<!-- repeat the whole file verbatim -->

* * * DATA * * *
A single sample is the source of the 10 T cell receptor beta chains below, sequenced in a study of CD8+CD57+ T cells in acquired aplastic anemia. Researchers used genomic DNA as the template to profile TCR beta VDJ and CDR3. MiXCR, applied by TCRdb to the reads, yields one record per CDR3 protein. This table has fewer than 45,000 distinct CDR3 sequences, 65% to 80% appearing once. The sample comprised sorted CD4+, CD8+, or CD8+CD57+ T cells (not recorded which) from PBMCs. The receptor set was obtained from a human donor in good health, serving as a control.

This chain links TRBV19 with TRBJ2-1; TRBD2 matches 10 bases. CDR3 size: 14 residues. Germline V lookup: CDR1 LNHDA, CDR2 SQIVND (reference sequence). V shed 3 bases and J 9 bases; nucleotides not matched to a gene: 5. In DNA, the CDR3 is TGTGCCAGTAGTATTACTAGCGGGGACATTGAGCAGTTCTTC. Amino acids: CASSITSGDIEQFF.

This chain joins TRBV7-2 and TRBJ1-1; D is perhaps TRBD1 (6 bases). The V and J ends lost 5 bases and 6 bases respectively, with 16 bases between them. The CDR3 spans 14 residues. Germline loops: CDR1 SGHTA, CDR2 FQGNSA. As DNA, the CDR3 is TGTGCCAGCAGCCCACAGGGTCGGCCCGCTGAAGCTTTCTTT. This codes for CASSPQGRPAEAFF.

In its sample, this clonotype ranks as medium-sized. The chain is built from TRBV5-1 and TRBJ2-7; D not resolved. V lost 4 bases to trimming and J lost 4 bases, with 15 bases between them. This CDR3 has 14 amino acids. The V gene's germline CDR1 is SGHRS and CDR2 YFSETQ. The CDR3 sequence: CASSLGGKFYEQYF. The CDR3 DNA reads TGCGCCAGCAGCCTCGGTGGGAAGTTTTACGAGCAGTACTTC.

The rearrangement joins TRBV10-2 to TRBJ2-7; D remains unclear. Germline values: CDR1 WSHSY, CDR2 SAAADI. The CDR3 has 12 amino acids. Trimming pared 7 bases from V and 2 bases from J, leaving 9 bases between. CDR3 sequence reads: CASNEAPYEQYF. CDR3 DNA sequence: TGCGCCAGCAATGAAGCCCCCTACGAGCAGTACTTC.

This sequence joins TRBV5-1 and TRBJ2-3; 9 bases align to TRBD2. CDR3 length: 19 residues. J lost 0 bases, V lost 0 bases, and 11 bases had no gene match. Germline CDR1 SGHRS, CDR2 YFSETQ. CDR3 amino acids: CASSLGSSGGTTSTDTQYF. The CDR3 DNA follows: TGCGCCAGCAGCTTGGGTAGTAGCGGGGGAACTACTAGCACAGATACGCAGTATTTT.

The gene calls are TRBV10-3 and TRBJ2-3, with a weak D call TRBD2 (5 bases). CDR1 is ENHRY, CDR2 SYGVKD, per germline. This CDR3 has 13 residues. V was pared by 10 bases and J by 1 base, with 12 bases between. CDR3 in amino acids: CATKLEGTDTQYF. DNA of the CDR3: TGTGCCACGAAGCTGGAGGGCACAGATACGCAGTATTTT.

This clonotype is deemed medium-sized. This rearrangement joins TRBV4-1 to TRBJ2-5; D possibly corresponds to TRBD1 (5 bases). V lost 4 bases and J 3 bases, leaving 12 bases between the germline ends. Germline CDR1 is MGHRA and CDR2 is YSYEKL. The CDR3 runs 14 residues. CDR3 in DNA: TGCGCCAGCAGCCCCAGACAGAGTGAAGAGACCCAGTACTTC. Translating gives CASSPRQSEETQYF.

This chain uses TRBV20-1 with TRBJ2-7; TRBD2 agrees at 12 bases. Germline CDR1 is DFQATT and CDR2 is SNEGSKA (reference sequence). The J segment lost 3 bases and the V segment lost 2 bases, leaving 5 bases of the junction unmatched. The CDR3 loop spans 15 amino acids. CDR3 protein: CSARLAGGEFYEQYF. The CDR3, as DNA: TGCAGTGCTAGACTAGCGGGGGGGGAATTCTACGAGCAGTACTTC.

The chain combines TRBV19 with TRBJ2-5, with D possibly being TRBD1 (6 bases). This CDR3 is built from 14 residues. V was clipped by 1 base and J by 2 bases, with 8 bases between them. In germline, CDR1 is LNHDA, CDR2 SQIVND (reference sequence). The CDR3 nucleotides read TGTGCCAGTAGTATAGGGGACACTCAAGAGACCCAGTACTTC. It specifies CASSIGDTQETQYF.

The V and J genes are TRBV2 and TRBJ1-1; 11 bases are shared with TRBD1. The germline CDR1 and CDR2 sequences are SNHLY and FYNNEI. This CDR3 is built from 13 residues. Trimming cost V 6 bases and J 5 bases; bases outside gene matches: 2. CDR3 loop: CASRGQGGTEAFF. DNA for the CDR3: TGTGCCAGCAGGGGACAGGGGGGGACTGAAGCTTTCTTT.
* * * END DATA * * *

A single sample is the source of the 10 T cell receptor beta chains below, sequenced in a study of CD8+CD57+ T cells in acquired aplastic anemia. Researchers used genomic DNA as the template to profile TCR beta VDJ and CDR3. MiXCR, applied by TCRdb to the reads, yields one record per CDR3 protein. This table has fewer than 45,000 distinct CDR3 sequences, 65% to 80% appearing once. The sample comprised sorted CD4+, CD8+, or CD8+CD57+ T cells (not recorded which) from PBMCs. The receptor set was obtained from a human donor in good health, serving as a control.

This chain links TRBV19 with TRBJ2-1; TRBD2 matches 10 bases. CDR3 size: 14 residues. Germline V lookup: CDR1 LNHDA, CDR2 SQIVND (reference sequence). V shed 3 bases and J 9 bases; nucleotides not matched to a gene: 5. In DNA, the CDR3 is TGTGCCAGTAGTATTACTAGCGGGGACATTGAGCAGTTCTTC. Amino acids: CASSITSGDIEQFF.

This chain joins TRBV7-2 and TRBJ1-1; D is perhaps TRBD1 (6 bases). The V and J ends lost 5 bases and 6 bases respectively, with 16 bases between them. The CDR3 spans 14 residues. Germline loops: CDR1 SGHTA, CDR2 FQGNSA. As DNA, the CDR3 is TGTGCCAGCAGCCCACAGGGTCGGCCCGCTGAAGCTTTCTTT. This codes for CASSPQGRPAEAFF.

In its sample, this clonotype ranks as medium-sized. The chain is built from TRBV5-1 and TRBJ2-7; D not resolved. V lost 4 bases to trimming and J lost 4 bases, with 15 bases between them. This CDR3 has 14 amino acids. The V gene's germline CDR1 is SGHRS and CDR2 YFSETQ. The CDR3 sequence: CASSLGGKFYEQYF. The CDR3 DNA reads TGCGCCAGCAGCCTCGGTGGGAAGTTTTACGAGCAGTACTTC.

The rearrangement joins TRBV10-2 to TRBJ2-7; D remains unclear. Germline values: CDR1 WSHSY, CDR2 SAAADI. The CDR3 has 12 amino acids. Trimming pared 7 bases from V and 2 bases from J, leaving 9 bases between. CDR3 sequence reads: CASNEAPYEQYF. CDR3 DNA sequence: TGCGCCAGCAATGAAGCCCCCTACGAGCAGTACTTC.

This sequence joins TRBV5-1 and TRBJ2-3; 9 bases align to TRBD2. CDR3 length: 19 residues. J lost 0 bases, V lost 0 bases, and 11 bases had no gene match. Germline CDR1 SGHRS, CDR2 YFSETQ. CDR3 amino acids: CASSLGSSGGTTSTDTQYF. The CDR3 DNA follows: TGCGCCAGCAGCTTGGGTAGTAGCGGGGGAACTACTAGCACAGATACGCAGTATTTT.

The gene calls are TRBV10-3 and TRBJ2-3, with a weak D call TRBD2 (5 bases). CDR1 is ENHRY, CDR2 SYGVKD, per germline. This CDR3 has 13 residues. V was pared by 10 bases and J by 1 base, with 12 bases between. CDR3 in amino acids: CATKLEGTDTQYF. DNA of the CDR3: TGTGCCACGAAGCTGGAGGGCACAGATACGCAGTATTTT.

This clonotype is deemed medium-sized. This rearrangement joins TRBV4-1 to TRBJ2-5; D possibly corresponds to TRBD1 (5 bases). V lost 4 bases and J 3 bases, leaving 12 bases between the germline ends. Germline CDR1 is MGHRA and CDR2 is YSYEKL. The CDR3 runs 14 residues. CDR3 in DNA: TGCGCCAGCAGCCCCAGACAGAGTGAAGAGACCCAGTACTTC. Translating gives CASSPRQSEETQYF.

This chain uses TRBV20-1 with TRBJ2-7; TRBD2 agrees at 12 bases. Germline CDR1 is DFQATT and CDR2 is SNEGSKA (reference sequence). The J segment lost 3 bases and the V segment lost 2 bases, leaving 5 bases of the junction unmatched. The CDR3 loop spans 15 amino acids. CDR3 protein: CSARLAGGEFYEQYF. The CDR3, as DNA: TGCAGTGCTAGACTAGCGGGGGGGGAATTCTACGAGCAGTACTTC.

The chain combines TRBV19 with TRBJ2-5, with D possibly being TRBD1 (6 bases). This CDR3 is built from 14 residues. V was clipped by 1 base and J by 2 bases, with 8 bases between them. In germline, CDR1 is LNHDA, CDR2 SQIVND (reference sequence). The CDR3 nucleotides read TGTGCCAGTAGTATAGGGGACACTCAAGAGACCCAGTACTTC. It specifies CASSIGDTQETQYF.

The V and J genes are TRBV2 and TRBJ1-1; 11 bases are shared with TRBD1. The germline CDR1 and CDR2 sequences are SNHLY and FYNNEI. This CDR3 is built from 13 residues. Trimming cost V 6 bases and J 5 bases; bases outside gene matches: 2. CDR3 loop: CASRGQGGTEAFF. DNA for the CDR3: TGTGCCAGCAGGGGACAGGGGGGGACTGAAGCTTTCTTT.